It used to be that USB-C was USB but faster. It made the "On-The-Go" bi-directional features from USB2 required so people didn't have to worry about the host/device relationship too much. The Micro-AB connector was switched to a "flippable" version, they called "Type C", which is great. The new connector is just as small but handles more power, and I don't have to worry if I got the "right" end or which way is "up".

    Where they are starting to mess this up is with four, FOUR, different video modes. You have Thunderbolt (which is just DisplayPort mixed with PCIe data), DisplayPort (which may or may not be backward compatible with the Thunderbolt mode), HDMI, and MHL (which may or may not be backward compatible with HDMI). They should have told the HDMI people to piss off and stopped at three. Maybe even tell the MHL people to piss off too but they already had an agreement with MHL on the micro-USB connector.

    Now you have four video modes, two data modes (ThunderBolt and "SuperSpeed" USB), and with this new "Ludicrous Speed" mode they added a third data mode. It's already confusing on what video adapter or cable a person might need. Even buying a simple data cable is confusing. There's the USB2 cable, the USB3 cable, and the ThunderBolt cable, they all look identical at a glance with USB-C connectors on both ends. Will my expensive Thunderbolt cable support this new USB 3.2 data rate? Will it fall back to USB 3.1 speed nicely? Or will it crap out and support only USB2 speed?

    They created this "SuperSpeed" naming to differentiate the USB2 speed devices from the faster USB3 ones. Then when USB-C came along with two "SuperSpeed" lanes they had to figure out how to make that clear to the user. They came up with "SuperSpeed+". (Notice the addition of the plus sign? It's easy to miss.) What is this new one going to be called?

    I have to wonder if this is going to die before it even gets started. The people that want a faster USB got ThunderBolt already.

    • Maybe you don't remember the audio format wars, in which the BIOS vendors just decided to support everything and you could tell the BIOS which standard to make the hardware do.

      Give it a few years and all the device firmwares will support everything and auto-switch based on detected traffic. In nicer devices you might even get automatic device bus isolation with programmable switches for things like main monitor connections, to give fixed gear its own dedicated bus bandwidth.

    • by Kjella ( 173770 )

      Where they are starting to mess this up is with four, FOUR, different video modes.

      Not really. Thunderbolt is external PCIe with DisplayPort as an alternate video mode, it's an alternative to USB data signaling not video. MHL is essentially HDMI squished to use fewer connectors + power supply, if you got USB-C out you have enough connectors for full HDMI and all MHL receptors are also HDMI ports. The problem is that if you use HDMI mode you don't get the power supply, the only way to get that from a USB-C device connected to a MHL-enabled TV is to fake MHL. That problem goes away if you g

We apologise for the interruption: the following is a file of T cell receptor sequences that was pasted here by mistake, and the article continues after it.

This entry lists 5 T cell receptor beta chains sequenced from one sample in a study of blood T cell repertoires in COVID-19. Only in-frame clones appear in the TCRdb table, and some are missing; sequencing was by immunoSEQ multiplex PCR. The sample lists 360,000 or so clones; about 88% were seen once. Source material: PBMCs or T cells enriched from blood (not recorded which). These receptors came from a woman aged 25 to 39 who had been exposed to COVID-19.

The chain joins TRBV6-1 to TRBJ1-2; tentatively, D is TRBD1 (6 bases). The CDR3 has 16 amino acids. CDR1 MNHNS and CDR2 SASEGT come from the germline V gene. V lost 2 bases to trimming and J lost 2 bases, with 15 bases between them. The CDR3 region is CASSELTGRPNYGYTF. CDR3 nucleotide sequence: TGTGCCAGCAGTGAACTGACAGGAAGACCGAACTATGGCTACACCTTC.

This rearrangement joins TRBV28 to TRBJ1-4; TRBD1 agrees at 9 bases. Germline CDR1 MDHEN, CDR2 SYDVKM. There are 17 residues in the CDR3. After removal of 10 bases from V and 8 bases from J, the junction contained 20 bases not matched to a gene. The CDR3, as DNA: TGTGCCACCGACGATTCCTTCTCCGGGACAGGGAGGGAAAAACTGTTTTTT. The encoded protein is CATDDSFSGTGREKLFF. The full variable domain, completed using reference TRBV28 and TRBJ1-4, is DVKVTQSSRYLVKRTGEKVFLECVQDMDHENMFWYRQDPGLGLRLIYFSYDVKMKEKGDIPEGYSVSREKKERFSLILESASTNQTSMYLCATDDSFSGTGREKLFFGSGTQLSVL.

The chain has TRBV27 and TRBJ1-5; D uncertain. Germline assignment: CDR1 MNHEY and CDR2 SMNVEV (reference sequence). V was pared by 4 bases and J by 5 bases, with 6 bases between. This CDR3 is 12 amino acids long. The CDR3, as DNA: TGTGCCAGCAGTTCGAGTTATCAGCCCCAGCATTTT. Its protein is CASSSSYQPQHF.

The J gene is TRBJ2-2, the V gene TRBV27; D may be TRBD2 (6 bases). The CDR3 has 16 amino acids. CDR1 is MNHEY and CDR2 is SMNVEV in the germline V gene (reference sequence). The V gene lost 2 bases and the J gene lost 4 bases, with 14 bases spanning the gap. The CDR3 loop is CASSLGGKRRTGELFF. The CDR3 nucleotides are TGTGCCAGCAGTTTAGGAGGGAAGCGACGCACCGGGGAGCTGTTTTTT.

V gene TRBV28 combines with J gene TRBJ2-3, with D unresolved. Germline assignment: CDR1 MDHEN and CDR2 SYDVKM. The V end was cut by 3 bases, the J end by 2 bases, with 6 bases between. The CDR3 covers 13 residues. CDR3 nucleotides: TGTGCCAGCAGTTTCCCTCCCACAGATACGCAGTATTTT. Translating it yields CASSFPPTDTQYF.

• In fact PCIe, DP and HDMI are now bundled in TB3 so in practice you have only two ports:

        TB3: All of the above
        USB3: USB data + power

        Oh, how I wish it were that simple.

        There are still lots of cell phones and tablets, even high priced ones, that have USB-C ports but only support USB 2 features. They might support MHL output like their older micro-USB versions but usually not. If they support some charge rate greater than the USB 2 10 watts this does not mean they are following the USB spec, but instead doing some vendor specific voltage and current that can mean setting something on fire if that charger is used with anything other than

    • It's already confusing on what video adapter or cable a person might need.

      Calm down. This specifically is compatible with the existing cables.

      Will my expensive Thunderbolt cable support this new USB 3.2 data rate? Will it fall back to USB 3.1 speed nicely?

      Well the answer there is yes and yes, but only if the devices can't negotiate 3.2.

      You're over complicating things. Use the cable that came with the device and you'll be fine.

    • They could have infinite video modes as all the video modes do it dictate which pairs of wires are dedicated to that task and it's a signaling and driver issue on the computer at that point, in other words what the cable supports doesn't at all change the physical nature of the cable, the connector or anything else.

      It's almost like you don't even know how USB works and you're posting a comment on it like an expert, what is this slashdot?

  • by Provocateur ( 133110 ) <<moc.liamg> <ta> <deidehs>> on Wednesday July 26, 2017 @09:16AM (#54881181) Homepage

    The new keyboards that will have USB can now be equipped with cigarette lighters.

    • by Khyber ( 864651 )

      My case already has a cigarette lighter built-in.

      Those tiny shitty connector contacts of USB-C couldn't even handle 5A, let alone the 10A the cig lighter needs.

      • Actually the connectors are capable of supporting 5A, though not all cables can. Not only that with USB-PD they can support 5A @20V meaning after connecting to a device with a small DC-DC converter you most definitely could power a cigarette lighter.